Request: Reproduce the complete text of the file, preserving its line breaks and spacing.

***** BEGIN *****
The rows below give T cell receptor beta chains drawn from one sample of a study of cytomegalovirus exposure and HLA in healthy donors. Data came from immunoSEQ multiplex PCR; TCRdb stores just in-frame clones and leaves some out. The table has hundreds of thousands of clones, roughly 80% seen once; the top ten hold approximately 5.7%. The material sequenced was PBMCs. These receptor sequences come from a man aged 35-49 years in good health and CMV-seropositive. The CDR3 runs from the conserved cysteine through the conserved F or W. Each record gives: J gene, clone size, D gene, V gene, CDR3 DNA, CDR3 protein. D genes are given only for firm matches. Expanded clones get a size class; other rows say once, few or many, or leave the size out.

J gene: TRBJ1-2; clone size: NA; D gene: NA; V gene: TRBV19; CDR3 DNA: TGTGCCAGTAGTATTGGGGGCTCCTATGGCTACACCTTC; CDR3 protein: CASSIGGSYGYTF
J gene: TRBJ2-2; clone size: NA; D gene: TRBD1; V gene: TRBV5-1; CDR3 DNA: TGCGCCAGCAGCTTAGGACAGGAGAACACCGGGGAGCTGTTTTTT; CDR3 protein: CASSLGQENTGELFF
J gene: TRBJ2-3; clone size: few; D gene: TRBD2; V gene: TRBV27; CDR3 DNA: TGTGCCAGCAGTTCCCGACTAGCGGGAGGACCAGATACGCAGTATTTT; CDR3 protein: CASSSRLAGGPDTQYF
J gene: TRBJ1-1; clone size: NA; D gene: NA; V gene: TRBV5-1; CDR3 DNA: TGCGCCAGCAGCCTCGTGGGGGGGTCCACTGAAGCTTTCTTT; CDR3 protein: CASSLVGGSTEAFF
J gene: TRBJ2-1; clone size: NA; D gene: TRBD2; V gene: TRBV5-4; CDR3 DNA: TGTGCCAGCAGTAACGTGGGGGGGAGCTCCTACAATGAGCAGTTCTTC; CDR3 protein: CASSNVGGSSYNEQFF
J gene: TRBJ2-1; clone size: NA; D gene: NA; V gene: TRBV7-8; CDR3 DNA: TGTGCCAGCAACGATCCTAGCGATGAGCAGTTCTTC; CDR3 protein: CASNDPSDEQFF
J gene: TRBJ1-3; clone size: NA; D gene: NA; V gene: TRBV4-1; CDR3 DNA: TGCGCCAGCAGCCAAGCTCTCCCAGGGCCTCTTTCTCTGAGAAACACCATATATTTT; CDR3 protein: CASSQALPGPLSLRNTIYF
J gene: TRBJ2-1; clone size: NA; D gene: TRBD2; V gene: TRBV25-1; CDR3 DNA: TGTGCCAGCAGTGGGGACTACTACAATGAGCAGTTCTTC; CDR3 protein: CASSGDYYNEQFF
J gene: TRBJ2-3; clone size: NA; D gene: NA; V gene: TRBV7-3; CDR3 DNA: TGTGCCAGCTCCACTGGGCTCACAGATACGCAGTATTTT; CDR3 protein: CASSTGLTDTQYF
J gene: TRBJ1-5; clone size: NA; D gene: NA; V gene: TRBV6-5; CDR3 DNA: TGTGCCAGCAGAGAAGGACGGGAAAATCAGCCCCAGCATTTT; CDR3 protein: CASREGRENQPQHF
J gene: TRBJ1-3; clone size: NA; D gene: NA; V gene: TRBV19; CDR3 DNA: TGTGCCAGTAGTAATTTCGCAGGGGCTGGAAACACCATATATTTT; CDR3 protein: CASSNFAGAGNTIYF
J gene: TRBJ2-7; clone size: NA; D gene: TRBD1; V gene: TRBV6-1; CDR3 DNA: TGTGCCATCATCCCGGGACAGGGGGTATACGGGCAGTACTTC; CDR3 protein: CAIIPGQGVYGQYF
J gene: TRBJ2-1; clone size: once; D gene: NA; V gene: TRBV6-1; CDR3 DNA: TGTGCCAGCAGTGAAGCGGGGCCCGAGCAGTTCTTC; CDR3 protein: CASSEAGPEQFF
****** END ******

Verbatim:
The rows below give T cell receptor beta chains drawn from one sample of a study of cytomegalovirus exposure and HLA in healthy donors. Data came from immunoSEQ multiplex PCR; TCRdb stores just in-frame clones and leaves some out. The table has hundreds of thousands of clones, roughly 80% seen once; the top ten hold approximately 5.7%. The material sequenced was PBMCs. These receptor sequences come from a man aged 35-49 years in good health and CMV-seropositive. The CDR3 runs from the conserved cysteine through the conserved F or W. Each record gives: J gene, clone size, D gene, V gene, CDR3 DNA, CDR3 protein. D genes are given only for firm matches. Expanded clones get a size class; other rows say once, few or many, or leave the size out.

J gene: TRBJ1-2; clone size: NA; D gene: NA; V gene: TRBV19; CDR3 DNA: TGTGCCAGTAGTATTGGGGGCTCCTATGGCTACACCTTC; CDR3 protein: CASSIGGSYGYTF
J gene: TRBJ2-2; clone size: NA; D gene: TRBD1; V gene: TRBV5-1; CDR3 DNA: TGCGCCAGCAGCTTAGGACAGGAGAACACCGGGGAGCTGTTTTTT; CDR3 protein: CASSLGQENTGELFF
J gene: TRBJ2-3; clone size: few; D gene: TRBD2; V gene: TRBV27; CDR3 DNA: TGTGCCAGCAGTTCCCGACTAGCGGGAGGACCAGATACGCAGTATTTT; CDR3 protein: CASSSRLAGGPDTQYF
J gene: TRBJ1-1; clone size: NA; D gene: NA; V gene: TRBV5-1; CDR3 DNA: TGCGCCAGCAGCCTCGTGGGGGGGTCCACTGAAGCTTTCTTT; CDR3 protein: CASSLVGGSTEAFF
J gene: TRBJ2-1; clone size: NA; D gene: TRBD2; V gene: TRBV5-4; CDR3 DNA: TGTGCCAGCAGTAACGTGGGGGGGAGCTCCTACAATGAGCAGTTCTTC; CDR3 protein: CASSNVGGSSYNEQFF
J gene: TRBJ2-1; clone size: NA; D gene: NA; V gene: TRBV7-8; CDR3 DNA: TGTGCCAGCAACGATCCTAGCGATGAGCAGTTCTTC; CDR3 protein: CASNDPSDEQFF
J gene: TRBJ1-3; clone size: NA; D gene: NA; V gene: TRBV4-1; CDR3 DNA: TGCGCCAGCAGCCAAGCTCTCCCAGGGCCTCTTTCTCTGAGAAACACCATATATTTT; CDR3 protein: CASSQALPGPLSLRNTIYF
J gene: TRBJ2-1; clone size: NA; D gene: TRBD2; V gene: TRBV25-1; CDR3 DNA: TGTGCCAGCAGTGGGGACTACTACAATGAGCAGTTCTTC; CDR3 protein: CASSGDYYNEQFF
J gene: TRBJ2-3; clone size: NA; D gene: NA; V gene: TRBV7-3; CDR3 DNA: TGTGCCAGCTCCACTGGGCTCACAGATACGCAGTATTTT; CDR3 protein: CASSTGLTDTQYF
J gene: TRBJ1-5; clone size: NA; D gene: NA; V gene: TRBV6-5; CDR3 DNA: TGTGCCAGCAGAGAAGGACGGGAAAATCAGCCCCAGCATTTT; CDR3 protein: CASREGRENQPQHF
J gene: TRBJ1-3; clone size: NA; D gene: NA; V gene: TRBV19; CDR3 DNA: TGTGCCAGTAGTAATTTCGCAGGGGCTGGAAACACCATATATTTT; CDR3 protein: CASSNFAGAGNTIYF
J gene: TRBJ2-7; clone size: NA; D gene: TRBD1; V gene: TRBV6-1; CDR3 DNA: TGTGCCATCATCCCGGGACAGGGGGTATACGGGCAGTACTTC; CDR3 protein: CAIIPGQGVYGQYF
J gene: TRBJ2-1; clone size: once; D gene: NA; V gene: TRBV6-1; CDR3 DNA: TGTGCCAGCAGTGAAGCGGGGCCCGAGCAGTTCTTC; CDR3 protein: CASSEAGPEQFF